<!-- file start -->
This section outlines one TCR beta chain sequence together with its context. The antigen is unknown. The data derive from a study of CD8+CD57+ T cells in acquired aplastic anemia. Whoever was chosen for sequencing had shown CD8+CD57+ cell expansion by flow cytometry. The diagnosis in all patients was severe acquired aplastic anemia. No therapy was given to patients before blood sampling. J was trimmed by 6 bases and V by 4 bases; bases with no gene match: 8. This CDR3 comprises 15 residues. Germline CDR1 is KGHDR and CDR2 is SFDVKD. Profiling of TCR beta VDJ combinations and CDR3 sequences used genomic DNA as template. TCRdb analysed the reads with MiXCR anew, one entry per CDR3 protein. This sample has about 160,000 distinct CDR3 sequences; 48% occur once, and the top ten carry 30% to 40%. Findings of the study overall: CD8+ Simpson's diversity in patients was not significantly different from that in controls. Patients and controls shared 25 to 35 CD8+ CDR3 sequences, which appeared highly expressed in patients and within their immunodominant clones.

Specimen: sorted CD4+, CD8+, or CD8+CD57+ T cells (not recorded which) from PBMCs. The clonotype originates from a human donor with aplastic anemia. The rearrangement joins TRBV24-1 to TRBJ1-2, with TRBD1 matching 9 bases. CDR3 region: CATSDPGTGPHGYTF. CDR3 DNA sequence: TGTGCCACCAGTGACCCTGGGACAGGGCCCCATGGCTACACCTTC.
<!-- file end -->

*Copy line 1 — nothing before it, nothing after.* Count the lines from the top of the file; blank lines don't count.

This section outlines one TCR beta chain sequence together with its context. The antigen is unknown. The data derive from a study of CD8+CD57+ T cells in acquired aplastic anemia. Whoever was chosen for sequencing had shown CD8+CD57+ cell expansion by flow cytometry. The diagnosis in all patients was severe acquired aplastic anemia. No therapy was given to patients before blood sampling. J was trimmed by 6 bases and V by 4 bases; bases with no gene match: 8. This CDR3 comprises 15 residues. Germline CDR1 is KGHDR and CDR2 is SFDVKD. Profiling of TCR beta VDJ combinations and CDR3 sequences used genomic DNA as template. TCRdb analysed the reads with MiXCR anew, one entry per CDR3 protein. This sample has about 160,000 distinct CDR3 sequences; 48% occur once, and the top ten carry 30% to 40%. Findings of the study overall: CD8+ Simpson's diversity in patients was not significantly different from that in controls. Patients and controls shared 25 to 35 CD8+ CDR3 sequences, which appeared highly expressed in patients and within their immunodominant clones.